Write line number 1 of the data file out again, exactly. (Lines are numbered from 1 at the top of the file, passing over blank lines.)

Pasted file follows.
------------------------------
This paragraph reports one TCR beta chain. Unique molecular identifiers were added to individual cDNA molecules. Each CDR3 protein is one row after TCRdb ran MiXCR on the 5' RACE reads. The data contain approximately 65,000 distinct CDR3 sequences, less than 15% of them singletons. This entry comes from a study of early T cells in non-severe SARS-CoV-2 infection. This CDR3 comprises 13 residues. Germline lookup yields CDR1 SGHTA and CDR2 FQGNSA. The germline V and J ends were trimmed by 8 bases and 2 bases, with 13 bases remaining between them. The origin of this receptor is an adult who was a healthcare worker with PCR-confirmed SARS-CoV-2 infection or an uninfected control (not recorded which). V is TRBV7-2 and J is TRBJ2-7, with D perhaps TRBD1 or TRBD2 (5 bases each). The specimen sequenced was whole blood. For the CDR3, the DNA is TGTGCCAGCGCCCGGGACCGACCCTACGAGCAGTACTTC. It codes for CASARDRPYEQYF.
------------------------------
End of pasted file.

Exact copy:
This paragraph reports one TCR beta chain. Unique molecular identifiers were added to individual cDNA molecules. Each CDR3 protein is one row after TCRdb ran MiXCR on the 5' RACE reads. The data contain approximately 65,000 distinct CDR3 sequences, less than 15% of them singletons. This entry comes from a study of early T cells in non-severe SARS-CoV-2 infection. This CDR3 comprises 13 residues. Germline lookup yields CDR1 SGHTA and CDR2 FQGNSA. The germline V and J ends were trimmed by 8 bases and 2 bases, with 13 bases remaining between them. The origin of this receptor is an adult who was a healthcare worker with PCR-confirmed SARS-CoV-2 infection or an uninfected control (not recorded which). V is TRBV7-2 and J is TRBJ2-7, with D perhaps TRBD1 or TRBD2 (5 bases each). The specimen sequenced was whole blood. For the CDR3, the DNA is TGTGCCAGCGCCCGGGACCGACCCTACGAGCAGTACTTC. It codes for CASARDRPYEQYF.